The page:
U.S. vs Costa Rica: Countdown to Kickoff

Go time is fast approaching in Commerce City, Colorado, where the U.S. national team will take on Costa Rica at 10:00 ET tonight (ESPN).

It’s the Americans’ biggest game since the Round of 16 match against Ghana at the 2010 World Cup in South Africa, and our sauve special correspondent Our Man at the Valley will be there, liveblogging the game for Backpost. Come back and join us for his on-site commentary and criticism (mostly of the concession-stand fare) during what should be a cracking game.

As you’re no doubt aware, there’s been some friction in the air at the U.S. camp.

How well the team deals with that, as well as with the multiple player absences, are the leading questions heading up to kickoff.

As for the controversy, coach Jurgen Klinsmann has handled the problem fairly well—he’s been unruffled and, in typical Klinsmann fashion, he found a silver lining during a press conference in Denver yesterday: “I think it’s a great sign, all the debate that is going on about soccer in this country. It shows you that people care.”

Responding to the specifics in Straus’s article, Klinsmann had this to say:

“Obviously I prefer that if you have a problem with me, come to me and talk to me about it. The so-called ‘anonymous quotes’ where we do don’t know who said it; is it a player, is it an agent, is it a fan or whoever? But it doesn’t distract us from what we’re here for or. Our focus is strictly Costa Rica…. It really doesn’t bother me that much. If it’s true, which obviously it’s still a rumor because if you say ‘anonymous sources’ then you gotta name it, then you’d rather prefer as a coach or as individual, no matter who you are, that people talk to you directly if they have something to complain about. It’s as simple as that.”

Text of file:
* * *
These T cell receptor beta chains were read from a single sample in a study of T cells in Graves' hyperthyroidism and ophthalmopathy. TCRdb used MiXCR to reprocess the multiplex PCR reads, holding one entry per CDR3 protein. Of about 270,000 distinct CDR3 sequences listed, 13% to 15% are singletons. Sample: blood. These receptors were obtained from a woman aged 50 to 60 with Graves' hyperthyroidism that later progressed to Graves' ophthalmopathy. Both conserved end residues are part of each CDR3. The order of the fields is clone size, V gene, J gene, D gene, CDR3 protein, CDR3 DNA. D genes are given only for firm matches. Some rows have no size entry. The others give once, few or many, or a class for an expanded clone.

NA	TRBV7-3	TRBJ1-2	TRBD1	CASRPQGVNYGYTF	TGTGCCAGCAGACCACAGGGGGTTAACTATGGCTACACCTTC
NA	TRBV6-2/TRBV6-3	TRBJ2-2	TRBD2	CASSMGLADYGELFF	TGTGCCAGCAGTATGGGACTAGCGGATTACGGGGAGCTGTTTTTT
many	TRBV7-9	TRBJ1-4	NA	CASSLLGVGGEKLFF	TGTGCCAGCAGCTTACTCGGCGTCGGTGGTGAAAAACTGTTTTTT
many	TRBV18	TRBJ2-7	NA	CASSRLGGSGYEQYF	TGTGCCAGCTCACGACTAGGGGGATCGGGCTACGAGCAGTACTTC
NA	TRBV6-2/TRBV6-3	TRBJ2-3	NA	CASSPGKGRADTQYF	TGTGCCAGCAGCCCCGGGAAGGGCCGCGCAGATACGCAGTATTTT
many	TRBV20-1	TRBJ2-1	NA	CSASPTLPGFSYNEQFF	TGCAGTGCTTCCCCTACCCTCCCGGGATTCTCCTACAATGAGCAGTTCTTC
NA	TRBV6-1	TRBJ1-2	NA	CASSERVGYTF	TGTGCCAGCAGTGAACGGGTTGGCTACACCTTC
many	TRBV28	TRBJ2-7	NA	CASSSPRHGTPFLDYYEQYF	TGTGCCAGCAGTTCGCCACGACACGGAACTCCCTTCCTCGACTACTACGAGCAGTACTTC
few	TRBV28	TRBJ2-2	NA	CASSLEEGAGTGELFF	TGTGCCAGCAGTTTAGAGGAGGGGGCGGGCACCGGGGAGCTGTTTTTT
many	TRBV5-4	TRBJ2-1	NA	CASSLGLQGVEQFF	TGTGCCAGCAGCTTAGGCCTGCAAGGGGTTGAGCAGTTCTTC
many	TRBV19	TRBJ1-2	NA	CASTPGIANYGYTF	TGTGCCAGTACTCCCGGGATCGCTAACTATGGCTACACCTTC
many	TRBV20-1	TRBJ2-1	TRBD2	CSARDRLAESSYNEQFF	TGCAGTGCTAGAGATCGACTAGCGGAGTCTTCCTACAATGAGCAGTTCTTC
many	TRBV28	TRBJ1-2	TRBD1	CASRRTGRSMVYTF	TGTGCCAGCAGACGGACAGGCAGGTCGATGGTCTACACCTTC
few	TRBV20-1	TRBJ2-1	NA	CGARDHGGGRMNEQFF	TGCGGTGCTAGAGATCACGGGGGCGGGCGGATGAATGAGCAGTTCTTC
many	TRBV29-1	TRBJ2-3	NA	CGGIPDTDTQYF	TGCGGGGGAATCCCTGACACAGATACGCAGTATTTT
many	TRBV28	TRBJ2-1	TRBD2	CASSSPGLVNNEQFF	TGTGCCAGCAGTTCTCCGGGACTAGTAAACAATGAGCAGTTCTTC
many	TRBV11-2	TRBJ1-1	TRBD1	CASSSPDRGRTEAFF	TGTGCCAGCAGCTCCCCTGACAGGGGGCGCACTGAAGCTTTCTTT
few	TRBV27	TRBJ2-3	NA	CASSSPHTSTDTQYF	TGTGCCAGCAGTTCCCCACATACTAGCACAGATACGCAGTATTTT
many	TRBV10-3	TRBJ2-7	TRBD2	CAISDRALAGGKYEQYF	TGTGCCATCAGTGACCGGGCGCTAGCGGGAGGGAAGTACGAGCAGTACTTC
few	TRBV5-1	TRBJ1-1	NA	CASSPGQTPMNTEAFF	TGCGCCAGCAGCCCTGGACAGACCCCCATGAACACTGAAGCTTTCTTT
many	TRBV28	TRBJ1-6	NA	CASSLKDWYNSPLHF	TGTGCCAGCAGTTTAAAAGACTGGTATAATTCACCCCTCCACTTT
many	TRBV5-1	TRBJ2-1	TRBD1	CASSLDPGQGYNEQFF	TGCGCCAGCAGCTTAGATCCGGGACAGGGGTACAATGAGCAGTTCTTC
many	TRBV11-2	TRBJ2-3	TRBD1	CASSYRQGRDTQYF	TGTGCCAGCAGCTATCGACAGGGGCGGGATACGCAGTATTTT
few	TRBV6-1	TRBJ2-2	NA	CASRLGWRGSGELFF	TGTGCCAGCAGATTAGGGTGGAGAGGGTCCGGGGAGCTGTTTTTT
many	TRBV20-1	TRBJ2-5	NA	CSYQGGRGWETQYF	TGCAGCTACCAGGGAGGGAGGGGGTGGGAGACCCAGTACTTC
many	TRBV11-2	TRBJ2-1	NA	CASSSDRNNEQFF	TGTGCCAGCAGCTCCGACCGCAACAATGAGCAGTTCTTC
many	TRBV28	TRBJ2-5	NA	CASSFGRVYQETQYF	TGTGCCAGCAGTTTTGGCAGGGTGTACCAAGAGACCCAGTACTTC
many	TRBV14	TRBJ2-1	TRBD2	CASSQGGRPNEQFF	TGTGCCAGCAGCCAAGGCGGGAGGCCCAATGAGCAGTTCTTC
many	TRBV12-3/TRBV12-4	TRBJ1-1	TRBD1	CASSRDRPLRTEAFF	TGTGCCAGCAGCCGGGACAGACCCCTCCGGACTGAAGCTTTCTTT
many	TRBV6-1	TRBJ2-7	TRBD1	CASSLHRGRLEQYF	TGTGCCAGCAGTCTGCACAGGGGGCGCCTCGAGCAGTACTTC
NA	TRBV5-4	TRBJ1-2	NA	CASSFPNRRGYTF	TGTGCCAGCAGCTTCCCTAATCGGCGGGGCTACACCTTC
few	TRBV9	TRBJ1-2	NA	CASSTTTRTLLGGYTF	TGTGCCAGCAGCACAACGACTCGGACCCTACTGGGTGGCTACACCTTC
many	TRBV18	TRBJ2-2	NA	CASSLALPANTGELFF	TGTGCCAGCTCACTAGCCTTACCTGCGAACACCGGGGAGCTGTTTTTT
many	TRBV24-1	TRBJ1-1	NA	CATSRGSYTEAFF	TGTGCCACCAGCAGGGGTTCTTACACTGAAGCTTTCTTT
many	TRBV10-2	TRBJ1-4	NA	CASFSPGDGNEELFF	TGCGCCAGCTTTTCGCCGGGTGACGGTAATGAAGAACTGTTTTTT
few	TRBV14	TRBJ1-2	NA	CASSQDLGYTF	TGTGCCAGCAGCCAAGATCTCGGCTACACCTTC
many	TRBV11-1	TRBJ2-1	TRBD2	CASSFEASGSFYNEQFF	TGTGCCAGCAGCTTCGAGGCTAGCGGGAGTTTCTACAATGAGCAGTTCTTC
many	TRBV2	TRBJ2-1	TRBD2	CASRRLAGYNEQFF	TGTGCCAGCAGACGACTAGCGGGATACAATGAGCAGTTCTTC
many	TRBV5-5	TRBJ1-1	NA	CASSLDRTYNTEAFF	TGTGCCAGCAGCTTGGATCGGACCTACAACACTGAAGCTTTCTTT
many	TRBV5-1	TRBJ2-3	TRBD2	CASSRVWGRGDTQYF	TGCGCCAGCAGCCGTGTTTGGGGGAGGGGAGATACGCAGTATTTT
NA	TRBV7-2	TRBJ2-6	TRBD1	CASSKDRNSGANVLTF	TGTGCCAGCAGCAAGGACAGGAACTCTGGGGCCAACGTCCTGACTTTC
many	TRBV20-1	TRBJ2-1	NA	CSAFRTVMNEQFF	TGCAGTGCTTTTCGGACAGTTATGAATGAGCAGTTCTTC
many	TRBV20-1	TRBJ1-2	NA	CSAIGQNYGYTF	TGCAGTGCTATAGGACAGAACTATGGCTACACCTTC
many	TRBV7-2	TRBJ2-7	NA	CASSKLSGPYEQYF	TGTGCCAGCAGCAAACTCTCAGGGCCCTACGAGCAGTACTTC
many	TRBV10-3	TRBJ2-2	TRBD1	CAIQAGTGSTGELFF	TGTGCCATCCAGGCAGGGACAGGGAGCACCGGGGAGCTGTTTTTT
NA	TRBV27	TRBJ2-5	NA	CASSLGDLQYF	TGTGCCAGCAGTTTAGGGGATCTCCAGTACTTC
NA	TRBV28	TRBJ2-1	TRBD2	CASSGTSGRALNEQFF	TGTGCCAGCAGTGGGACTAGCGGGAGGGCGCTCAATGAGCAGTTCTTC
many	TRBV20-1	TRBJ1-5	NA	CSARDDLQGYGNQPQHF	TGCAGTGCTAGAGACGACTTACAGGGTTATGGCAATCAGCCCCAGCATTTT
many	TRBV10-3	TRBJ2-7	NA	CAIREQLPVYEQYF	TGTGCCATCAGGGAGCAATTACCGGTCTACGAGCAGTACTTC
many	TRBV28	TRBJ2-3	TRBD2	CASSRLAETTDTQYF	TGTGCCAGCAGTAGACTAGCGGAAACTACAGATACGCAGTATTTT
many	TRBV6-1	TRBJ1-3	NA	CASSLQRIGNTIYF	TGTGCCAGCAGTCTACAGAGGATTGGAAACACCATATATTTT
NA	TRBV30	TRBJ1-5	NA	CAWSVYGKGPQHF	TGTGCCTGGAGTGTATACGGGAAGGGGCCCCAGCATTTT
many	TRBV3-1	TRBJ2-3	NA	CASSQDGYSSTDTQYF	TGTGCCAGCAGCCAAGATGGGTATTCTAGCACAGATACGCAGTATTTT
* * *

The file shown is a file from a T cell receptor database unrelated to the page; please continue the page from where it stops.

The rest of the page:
As for the player absences, there’s a lot of chatter this morning that DaMarcus Beasley could start at left back. Here’s a thought: No.

Beasley defends well from his left-mid spot, but he is not a defender. U.S. fans have found that out before, and now is not the time for them to re-learn it. But we’re all for Beasley getting a starting nod—in midfield, where he can provide much needed width and speed.

For all the stuff that’s been swirling around this week, the team seems relaxed and ready to perform. Take a look:

Bradley cracks a smile there over the ‘anonymous critics’ fallout, and Gomez points out that all the hullabaloo can be helpful in the long run, as a fallback experience for dealing with the pressure cooker of an actual World Cup game.

Whatever their mindset, they’ll need to be at their best to beat Costa Rica, a team they haven’t defeated since 2005. That’s right, the U.S. is 11-12-6 alltime against the Ticos, but have not beaten them in eight years. They’ll be hoping for a little magic of the kind Tab Ramos provided vs Costa Rica in this pivotal 1997 WC qualifier:

Enjoy the game, and be sure to tune in for Our Man’s bulletins from Commerce City.

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Two Yoots: Pair of 19-Year-Old Americans Help Galaxy, Sounders Reach CCL Semifinals

For the first time in the history of the CONCACAF Champions League, there are two clubs from Major League Soccer in the final four. Seattle and Los Angeles both advanced to the semis this week, eliminating Tigres of Mexico and Herediano of Costa Rica, respectively, and both got key goals from 19-year-olds who came up through the clubs’ academies. That’s called living right.

Here’s the Galaxy’s Jose Villareal, who was born in Inglewood, Calif., in 1993. You probably remember 1993 like it was yesterday. Villareal is fresh from a standout performance with the U.S. U-20s at the CONCACAF Championships, where he bagged three goals in four games. Last night versus Herediano, he kept his personal momentum going, scoring the second goal to spark LA to a 4-1 win:

Go ahead, watch it again. See the stepover, the spin-o-rama, and the deadly left-footed finish to the far post. Pure class in a glass, as Ray Hudson would say.